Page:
A Henry Ford Hospital study found that hepatitis B does not increase the risk for pancreatic cancer -- and that only age is a contributing factor.
The results contradict a previous study in 2008 that suggested a link between pancreatic cancer and previous hepatitis B infection. Hepatitis B is an inflammation of the liver caused by a viral infection.
Study results will be presented at the American Association for the Study of Liver Diseases' Annual Meeting in Boston.
Using data from Henry Ford Health System, physicians looked at more than 74,000 patients who were tested for hepatitis B between 1995 and 2008. In the overall analysis, only age was found to be a significant predictor for pancreatic cancer.
"We looked at the incidence of pancreatic cancer among hepatitis B-infected patients over a 13-year period and found that we could not confirm a higher risk for those with a previous exposure to hepatitis B, as a prior study suggested," says Jeffrey Tang, M.D., gastroenterologist at Henry Ford Hospital and lead author of the study.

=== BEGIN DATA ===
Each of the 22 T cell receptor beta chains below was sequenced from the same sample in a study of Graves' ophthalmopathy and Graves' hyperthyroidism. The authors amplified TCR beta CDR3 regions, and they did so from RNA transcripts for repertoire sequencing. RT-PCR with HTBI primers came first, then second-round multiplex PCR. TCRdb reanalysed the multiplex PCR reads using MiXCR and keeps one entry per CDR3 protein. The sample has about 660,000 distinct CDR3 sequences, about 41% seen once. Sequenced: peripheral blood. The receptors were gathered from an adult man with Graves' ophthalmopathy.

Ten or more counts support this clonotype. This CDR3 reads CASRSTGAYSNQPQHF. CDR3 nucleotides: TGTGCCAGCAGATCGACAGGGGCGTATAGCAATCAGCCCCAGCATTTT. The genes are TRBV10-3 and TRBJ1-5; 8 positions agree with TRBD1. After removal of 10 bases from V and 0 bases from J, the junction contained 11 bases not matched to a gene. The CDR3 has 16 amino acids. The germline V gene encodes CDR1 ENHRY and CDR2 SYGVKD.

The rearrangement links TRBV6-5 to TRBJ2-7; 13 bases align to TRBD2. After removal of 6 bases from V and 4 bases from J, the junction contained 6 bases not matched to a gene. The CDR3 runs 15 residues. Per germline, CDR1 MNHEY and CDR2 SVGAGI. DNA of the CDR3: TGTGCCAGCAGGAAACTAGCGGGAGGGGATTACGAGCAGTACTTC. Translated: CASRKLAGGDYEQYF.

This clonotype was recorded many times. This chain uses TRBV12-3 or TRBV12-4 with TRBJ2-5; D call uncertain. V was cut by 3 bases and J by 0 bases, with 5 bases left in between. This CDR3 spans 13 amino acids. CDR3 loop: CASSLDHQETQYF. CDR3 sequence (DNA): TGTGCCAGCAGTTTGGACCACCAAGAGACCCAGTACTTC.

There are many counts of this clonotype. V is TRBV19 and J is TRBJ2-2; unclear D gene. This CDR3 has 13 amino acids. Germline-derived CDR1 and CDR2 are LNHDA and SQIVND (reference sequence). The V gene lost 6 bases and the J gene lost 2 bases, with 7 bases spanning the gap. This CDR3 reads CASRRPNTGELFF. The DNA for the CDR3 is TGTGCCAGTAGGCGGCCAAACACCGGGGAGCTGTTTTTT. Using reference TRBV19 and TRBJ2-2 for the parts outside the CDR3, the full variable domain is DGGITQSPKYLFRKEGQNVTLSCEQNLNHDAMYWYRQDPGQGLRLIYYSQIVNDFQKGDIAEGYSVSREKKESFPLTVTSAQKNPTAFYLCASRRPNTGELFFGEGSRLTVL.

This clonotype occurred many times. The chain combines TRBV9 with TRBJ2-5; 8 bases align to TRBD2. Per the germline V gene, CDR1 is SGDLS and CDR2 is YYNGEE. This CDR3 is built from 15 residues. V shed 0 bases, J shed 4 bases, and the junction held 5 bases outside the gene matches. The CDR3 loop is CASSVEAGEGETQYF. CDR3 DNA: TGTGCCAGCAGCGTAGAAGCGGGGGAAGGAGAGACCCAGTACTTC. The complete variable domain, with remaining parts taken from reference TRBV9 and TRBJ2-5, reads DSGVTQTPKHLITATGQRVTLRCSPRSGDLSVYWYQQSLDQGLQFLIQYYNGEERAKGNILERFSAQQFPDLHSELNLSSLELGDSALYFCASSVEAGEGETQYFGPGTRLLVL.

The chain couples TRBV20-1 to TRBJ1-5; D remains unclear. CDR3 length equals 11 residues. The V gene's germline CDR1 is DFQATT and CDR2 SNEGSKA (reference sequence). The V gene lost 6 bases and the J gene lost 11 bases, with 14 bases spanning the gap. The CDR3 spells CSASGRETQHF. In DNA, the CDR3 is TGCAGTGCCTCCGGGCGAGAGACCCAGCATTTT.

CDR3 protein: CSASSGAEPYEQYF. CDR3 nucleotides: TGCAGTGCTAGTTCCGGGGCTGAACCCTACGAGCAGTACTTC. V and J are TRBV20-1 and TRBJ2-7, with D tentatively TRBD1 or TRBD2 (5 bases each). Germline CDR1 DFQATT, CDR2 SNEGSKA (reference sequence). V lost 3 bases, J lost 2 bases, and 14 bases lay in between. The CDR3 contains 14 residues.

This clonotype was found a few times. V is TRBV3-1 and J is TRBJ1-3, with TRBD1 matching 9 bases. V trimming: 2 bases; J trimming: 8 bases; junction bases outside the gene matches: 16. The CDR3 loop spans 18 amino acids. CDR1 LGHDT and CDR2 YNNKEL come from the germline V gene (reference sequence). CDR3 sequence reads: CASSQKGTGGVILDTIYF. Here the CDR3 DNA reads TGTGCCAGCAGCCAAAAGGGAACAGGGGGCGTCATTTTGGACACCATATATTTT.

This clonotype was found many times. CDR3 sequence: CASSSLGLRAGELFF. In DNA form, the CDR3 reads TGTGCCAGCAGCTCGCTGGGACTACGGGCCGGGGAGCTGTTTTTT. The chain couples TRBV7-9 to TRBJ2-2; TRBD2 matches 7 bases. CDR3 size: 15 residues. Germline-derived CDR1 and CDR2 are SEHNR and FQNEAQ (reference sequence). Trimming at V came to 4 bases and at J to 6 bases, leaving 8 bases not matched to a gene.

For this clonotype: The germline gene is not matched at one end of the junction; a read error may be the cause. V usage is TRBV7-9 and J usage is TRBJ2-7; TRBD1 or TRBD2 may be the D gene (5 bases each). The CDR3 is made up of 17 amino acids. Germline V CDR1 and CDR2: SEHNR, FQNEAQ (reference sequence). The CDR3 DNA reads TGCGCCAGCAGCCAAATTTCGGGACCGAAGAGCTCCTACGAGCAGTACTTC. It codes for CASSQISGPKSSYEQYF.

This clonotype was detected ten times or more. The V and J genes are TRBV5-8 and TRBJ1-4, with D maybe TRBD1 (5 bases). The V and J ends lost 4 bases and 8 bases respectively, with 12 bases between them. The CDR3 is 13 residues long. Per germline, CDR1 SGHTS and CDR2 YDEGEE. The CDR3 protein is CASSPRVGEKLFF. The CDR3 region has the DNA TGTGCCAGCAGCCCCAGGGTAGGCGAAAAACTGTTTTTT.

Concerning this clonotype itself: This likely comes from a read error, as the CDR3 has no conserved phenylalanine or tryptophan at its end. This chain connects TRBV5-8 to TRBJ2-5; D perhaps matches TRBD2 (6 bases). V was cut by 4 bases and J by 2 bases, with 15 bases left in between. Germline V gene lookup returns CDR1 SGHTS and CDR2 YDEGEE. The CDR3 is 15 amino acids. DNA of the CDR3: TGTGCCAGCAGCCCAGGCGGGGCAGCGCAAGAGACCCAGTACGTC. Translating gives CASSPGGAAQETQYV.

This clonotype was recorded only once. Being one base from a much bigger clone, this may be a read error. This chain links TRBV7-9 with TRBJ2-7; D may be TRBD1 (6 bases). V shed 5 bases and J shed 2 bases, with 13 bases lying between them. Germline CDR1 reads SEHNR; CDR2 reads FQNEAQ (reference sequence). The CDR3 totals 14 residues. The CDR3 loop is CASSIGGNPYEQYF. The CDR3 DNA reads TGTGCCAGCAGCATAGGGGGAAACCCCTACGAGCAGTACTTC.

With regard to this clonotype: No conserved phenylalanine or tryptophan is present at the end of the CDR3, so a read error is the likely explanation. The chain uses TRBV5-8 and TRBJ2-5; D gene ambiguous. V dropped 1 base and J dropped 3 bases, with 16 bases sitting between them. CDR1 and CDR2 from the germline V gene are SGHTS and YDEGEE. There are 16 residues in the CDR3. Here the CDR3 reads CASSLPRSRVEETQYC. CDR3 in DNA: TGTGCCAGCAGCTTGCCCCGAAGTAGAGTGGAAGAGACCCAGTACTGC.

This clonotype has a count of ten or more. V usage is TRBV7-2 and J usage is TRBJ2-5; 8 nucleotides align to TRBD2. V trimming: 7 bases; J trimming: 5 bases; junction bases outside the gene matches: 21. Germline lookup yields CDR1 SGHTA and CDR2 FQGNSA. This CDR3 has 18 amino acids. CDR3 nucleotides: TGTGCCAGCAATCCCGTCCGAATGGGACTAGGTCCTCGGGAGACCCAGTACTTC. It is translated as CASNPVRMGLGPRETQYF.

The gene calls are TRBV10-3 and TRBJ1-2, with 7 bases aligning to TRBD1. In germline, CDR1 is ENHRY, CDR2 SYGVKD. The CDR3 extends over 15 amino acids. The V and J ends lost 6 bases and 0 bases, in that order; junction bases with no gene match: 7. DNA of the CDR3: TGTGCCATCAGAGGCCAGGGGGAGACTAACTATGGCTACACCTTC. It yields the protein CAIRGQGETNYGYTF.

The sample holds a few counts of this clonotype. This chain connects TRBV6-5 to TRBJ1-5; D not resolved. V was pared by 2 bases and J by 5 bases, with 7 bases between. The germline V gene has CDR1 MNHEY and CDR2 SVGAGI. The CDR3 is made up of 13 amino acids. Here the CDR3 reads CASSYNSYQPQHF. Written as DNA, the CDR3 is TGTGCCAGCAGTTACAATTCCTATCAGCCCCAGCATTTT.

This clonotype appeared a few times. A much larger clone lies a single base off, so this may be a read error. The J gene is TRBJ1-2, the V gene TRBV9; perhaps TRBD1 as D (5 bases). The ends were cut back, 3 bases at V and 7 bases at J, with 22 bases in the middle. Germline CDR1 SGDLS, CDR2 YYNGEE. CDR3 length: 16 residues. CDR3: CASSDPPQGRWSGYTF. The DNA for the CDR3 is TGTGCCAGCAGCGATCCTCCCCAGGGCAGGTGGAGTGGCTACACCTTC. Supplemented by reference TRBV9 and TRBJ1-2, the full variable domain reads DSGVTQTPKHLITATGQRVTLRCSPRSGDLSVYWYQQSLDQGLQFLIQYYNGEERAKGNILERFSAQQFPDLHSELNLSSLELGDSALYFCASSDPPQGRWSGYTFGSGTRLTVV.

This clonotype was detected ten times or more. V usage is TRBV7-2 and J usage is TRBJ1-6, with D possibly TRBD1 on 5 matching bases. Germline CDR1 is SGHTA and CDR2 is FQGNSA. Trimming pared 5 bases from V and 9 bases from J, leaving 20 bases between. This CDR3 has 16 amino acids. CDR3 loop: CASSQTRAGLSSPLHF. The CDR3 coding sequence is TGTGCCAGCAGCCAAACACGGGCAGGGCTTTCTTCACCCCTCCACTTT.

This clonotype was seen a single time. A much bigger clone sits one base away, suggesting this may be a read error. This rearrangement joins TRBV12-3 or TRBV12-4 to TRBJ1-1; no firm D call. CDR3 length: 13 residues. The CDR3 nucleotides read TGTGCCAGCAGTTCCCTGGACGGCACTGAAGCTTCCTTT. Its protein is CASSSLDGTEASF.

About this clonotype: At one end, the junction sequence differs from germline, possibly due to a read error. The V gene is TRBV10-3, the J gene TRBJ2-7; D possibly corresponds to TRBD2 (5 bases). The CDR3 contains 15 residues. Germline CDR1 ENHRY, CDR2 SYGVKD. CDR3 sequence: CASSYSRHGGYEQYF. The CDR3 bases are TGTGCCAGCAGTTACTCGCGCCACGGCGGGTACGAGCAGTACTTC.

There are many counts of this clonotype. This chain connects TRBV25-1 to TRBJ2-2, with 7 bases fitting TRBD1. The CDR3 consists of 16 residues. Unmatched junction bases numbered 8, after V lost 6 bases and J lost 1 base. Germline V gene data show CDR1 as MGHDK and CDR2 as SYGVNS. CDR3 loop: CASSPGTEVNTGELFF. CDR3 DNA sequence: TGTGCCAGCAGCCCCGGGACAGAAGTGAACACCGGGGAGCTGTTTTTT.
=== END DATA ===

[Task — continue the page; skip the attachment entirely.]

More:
"When other factors are considered -- such as age, race, sex, HIV status, and the presence of diabetes -- only older age and presence of diabetes proved significant, whereas prior exposure to hepatitis B was no longer an important variable."
According to the National Cancer Institute, more than 35,000 people in the U.S. die of pancreatic cancer each year and 42,000 new cases are diagnosed. The survival rates for patients with pancreatic cancer are poor.
An estimated 800,000 to 1.4 million people have chronic hepatitis B infection, according to the Centers for Disease Control and Prevention. In 2007, an estimated 43,000 people in the United States were newly infected with hepatitis B, although many cases are not reported because many people do not have symptoms.
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